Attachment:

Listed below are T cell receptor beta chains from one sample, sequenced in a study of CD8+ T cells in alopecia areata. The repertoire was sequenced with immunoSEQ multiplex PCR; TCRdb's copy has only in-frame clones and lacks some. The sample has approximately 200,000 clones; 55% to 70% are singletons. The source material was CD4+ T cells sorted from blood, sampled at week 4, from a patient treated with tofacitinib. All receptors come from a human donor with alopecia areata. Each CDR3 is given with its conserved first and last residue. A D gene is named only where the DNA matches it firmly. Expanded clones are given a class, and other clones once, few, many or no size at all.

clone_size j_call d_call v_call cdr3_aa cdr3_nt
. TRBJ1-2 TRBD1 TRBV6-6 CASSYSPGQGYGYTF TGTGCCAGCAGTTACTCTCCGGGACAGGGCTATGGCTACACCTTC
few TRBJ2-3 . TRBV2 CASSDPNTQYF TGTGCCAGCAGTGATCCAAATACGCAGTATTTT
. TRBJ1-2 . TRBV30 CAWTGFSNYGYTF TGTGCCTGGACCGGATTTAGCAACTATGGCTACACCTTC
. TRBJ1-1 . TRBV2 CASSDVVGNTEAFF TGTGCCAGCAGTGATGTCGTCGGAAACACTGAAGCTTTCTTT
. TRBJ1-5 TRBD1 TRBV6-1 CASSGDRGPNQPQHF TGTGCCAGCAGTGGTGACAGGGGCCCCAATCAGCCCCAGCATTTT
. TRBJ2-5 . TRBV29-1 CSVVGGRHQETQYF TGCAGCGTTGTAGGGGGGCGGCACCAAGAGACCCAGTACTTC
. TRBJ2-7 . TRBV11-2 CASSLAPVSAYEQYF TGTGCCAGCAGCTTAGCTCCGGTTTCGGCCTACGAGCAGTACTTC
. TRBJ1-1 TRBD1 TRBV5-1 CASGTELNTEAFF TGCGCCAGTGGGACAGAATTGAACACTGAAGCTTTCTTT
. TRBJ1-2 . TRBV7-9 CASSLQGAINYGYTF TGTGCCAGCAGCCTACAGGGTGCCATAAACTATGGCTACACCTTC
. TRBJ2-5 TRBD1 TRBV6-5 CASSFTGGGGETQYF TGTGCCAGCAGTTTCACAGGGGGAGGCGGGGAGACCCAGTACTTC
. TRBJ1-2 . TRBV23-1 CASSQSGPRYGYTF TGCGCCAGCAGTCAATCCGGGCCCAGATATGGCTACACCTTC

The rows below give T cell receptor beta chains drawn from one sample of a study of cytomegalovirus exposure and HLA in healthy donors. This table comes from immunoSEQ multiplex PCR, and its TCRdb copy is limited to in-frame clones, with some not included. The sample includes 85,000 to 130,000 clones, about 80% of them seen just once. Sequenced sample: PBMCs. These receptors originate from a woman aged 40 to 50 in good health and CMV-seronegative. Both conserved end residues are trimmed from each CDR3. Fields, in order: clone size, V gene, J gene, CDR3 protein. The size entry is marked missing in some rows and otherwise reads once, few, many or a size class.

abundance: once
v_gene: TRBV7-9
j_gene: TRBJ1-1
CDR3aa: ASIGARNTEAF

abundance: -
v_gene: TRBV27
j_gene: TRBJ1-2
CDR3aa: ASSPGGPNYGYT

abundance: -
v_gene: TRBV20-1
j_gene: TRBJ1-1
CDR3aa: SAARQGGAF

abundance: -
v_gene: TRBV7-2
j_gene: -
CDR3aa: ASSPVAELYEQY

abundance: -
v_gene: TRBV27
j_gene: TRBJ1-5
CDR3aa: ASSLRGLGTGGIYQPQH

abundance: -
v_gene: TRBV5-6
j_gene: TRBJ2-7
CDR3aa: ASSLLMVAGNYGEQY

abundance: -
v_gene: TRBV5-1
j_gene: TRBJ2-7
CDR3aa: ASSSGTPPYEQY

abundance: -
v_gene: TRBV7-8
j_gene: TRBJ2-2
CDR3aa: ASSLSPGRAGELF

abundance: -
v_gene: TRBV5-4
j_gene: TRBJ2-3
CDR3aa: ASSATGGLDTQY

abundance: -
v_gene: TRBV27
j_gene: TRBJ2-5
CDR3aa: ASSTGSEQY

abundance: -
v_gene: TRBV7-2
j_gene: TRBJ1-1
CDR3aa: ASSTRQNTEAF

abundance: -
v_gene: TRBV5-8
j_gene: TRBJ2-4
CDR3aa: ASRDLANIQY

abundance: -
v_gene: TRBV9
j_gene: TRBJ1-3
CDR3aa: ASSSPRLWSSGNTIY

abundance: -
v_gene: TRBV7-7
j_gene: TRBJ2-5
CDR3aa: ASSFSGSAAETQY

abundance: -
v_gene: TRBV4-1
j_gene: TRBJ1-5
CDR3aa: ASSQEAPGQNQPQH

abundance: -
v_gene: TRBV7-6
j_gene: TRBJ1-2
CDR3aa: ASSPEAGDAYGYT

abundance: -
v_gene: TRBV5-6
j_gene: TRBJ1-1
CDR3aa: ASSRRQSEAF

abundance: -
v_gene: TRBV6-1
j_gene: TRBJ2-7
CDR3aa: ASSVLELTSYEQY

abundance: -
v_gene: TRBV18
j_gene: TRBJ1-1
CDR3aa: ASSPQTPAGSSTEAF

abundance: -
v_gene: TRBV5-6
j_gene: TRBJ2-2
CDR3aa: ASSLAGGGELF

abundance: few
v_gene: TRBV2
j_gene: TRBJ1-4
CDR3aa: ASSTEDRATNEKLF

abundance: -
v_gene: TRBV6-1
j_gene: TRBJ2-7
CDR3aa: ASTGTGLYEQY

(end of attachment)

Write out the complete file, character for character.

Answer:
Listed below are T cell receptor beta chains from one sample, sequenced in a study of CD8+ T cells in alopecia areata. The repertoire was sequenced with immunoSEQ multiplex PCR; TCRdb's copy has only in-frame clones and lacks some. The sample has approximately 200,000 clones; 55% to 70% are singletons. The source material was CD4+ T cells sorted from blood, sampled at week 4, from a patient treated with tofacitinib. All receptors come from a human donor with alopecia areata. Each CDR3 is given with its conserved first and last residue. A D gene is named only where the DNA matches it firmly. Expanded clones are given a class, and other clones once, few, many or no size at all.

clone_size j_call d_call v_call cdr3_aa cdr3_nt
. TRBJ1-2 TRBD1 TRBV6-6 CASSYSPGQGYGYTF TGTGCCAGCAGTTACTCTCCGGGACAGGGCTATGGCTACACCTTC
few TRBJ2-3 . TRBV2 CASSDPNTQYF TGTGCCAGCAGTGATCCAAATACGCAGTATTTT
. TRBJ1-2 . TRBV30 CAWTGFSNYGYTF TGTGCCTGGACCGGATTTAGCAACTATGGCTACACCTTC
. TRBJ1-1 . TRBV2 CASSDVVGNTEAFF TGTGCCAGCAGTGATGTCGTCGGAAACACTGAAGCTTTCTTT
. TRBJ1-5 TRBD1 TRBV6-1 CASSGDRGPNQPQHF TGTGCCAGCAGTGGTGACAGGGGCCCCAATCAGCCCCAGCATTTT
. TRBJ2-5 . TRBV29-1 CSVVGGRHQETQYF TGCAGCGTTGTAGGGGGGCGGCACCAAGAGACCCAGTACTTC
. TRBJ2-7 . TRBV11-2 CASSLAPVSAYEQYF TGTGCCAGCAGCTTAGCTCCGGTTTCGGCCTACGAGCAGTACTTC
. TRBJ1-1 TRBD1 TRBV5-1 CASGTELNTEAFF TGCGCCAGTGGGACAGAATTGAACACTGAAGCTTTCTTT
. TRBJ1-2 . TRBV7-9 CASSLQGAINYGYTF TGTGCCAGCAGCCTACAGGGTGCCATAAACTATGGCTACACCTTC
. TRBJ2-5 TRBD1 TRBV6-5 CASSFTGGGGETQYF TGTGCCAGCAGTTTCACAGGGGGAGGCGGGGAGACCCAGTACTTC
. TRBJ1-2 . TRBV23-1 CASSQSGPRYGYTF TGCGCCAGCAGTCAATCCGGGCCCAGATATGGCTACACCTTC

The rows below give T cell receptor beta chains drawn from one sample of a study of cytomegalovirus exposure and HLA in healthy donors. This table comes from immunoSEQ multiplex PCR, and its TCRdb copy is limited to in-frame clones, with some not included. The sample includes 85,000 to 130,000 clones, about 80% of them seen just once. Sequenced sample: PBMCs. These receptors originate from a woman aged 40 to 50 in good health and CMV-seronegative. Both conserved end residues are trimmed from each CDR3. Fields, in order: clone size, V gene, J gene, CDR3 protein. The size entry is marked missing in some rows and otherwise reads once, few, many or a size class.

abundance: once
v_gene: TRBV7-9
j_gene: TRBJ1-1
CDR3aa: ASIGARNTEAF

abundance: -
v_gene: TRBV27
j_gene: TRBJ1-2
CDR3aa: ASSPGGPNYGYT

abundance: -
v_gene: TRBV20-1
j_gene: TRBJ1-1
CDR3aa: SAARQGGAF

abundance: -
v_gene: TRBV7-2
j_gene: -
CDR3aa: ASSPVAELYEQY

abundance: -
v_gene: TRBV27
j_gene: TRBJ1-5
CDR3aa: ASSLRGLGTGGIYQPQH

abundance: -
v_gene: TRBV5-6
j_gene: TRBJ2-7
CDR3aa: ASSLLMVAGNYGEQY

abundance: -
v_gene: TRBV5-1
j_gene: TRBJ2-7
CDR3aa: ASSSGTPPYEQY

abundance: -
v_gene: TRBV7-8
j_gene: TRBJ2-2
CDR3aa: ASSLSPGRAGELF

abundance: -
v_gene: TRBV5-4
j_gene: TRBJ2-3
CDR3aa: ASSATGGLDTQY

abundance: -
v_gene: TRBV27
j_gene: TRBJ2-5
CDR3aa: ASSTGSEQY

abundance: -
v_gene: TRBV7-2
j_gene: TRBJ1-1
CDR3aa: ASSTRQNTEAF

abundance: -
v_gene: TRBV5-8
j_gene: TRBJ2-4
CDR3aa: ASRDLANIQY

abundance: -
v_gene: TRBV9
j_gene: TRBJ1-3
CDR3aa: ASSSPRLWSSGNTIY

abundance: -
v_gene: TRBV7-7
j_gene: TRBJ2-5
CDR3aa: ASSFSGSAAETQY

abundance: -
v_gene: TRBV4-1
j_gene: TRBJ1-5
CDR3aa: ASSQEAPGQNQPQH

abundance: -
v_gene: TRBV7-6
j_gene: TRBJ1-2
CDR3aa: ASSPEAGDAYGYT

abundance: -
v_gene: TRBV5-6
j_gene: TRBJ1-1
CDR3aa: ASSRRQSEAF

abundance: -
v_gene: TRBV6-1
j_gene: TRBJ2-7
CDR3aa: ASSVLELTSYEQY

abundance: -
v_gene: TRBV18
j_gene: TRBJ1-1
CDR3aa: ASSPQTPAGSSTEAF

abundance: -
v_gene: TRBV5-6
j_gene: TRBJ2-2
CDR3aa: ASSLAGGGELF

abundance: few
v_gene: TRBV2
j_gene: TRBJ1-4
CDR3aa: ASSTEDRATNEKLF

abundance: -
v_gene: TRBV6-1
j_gene: TRBJ2-7
CDR3aa: ASTGTGLYEQY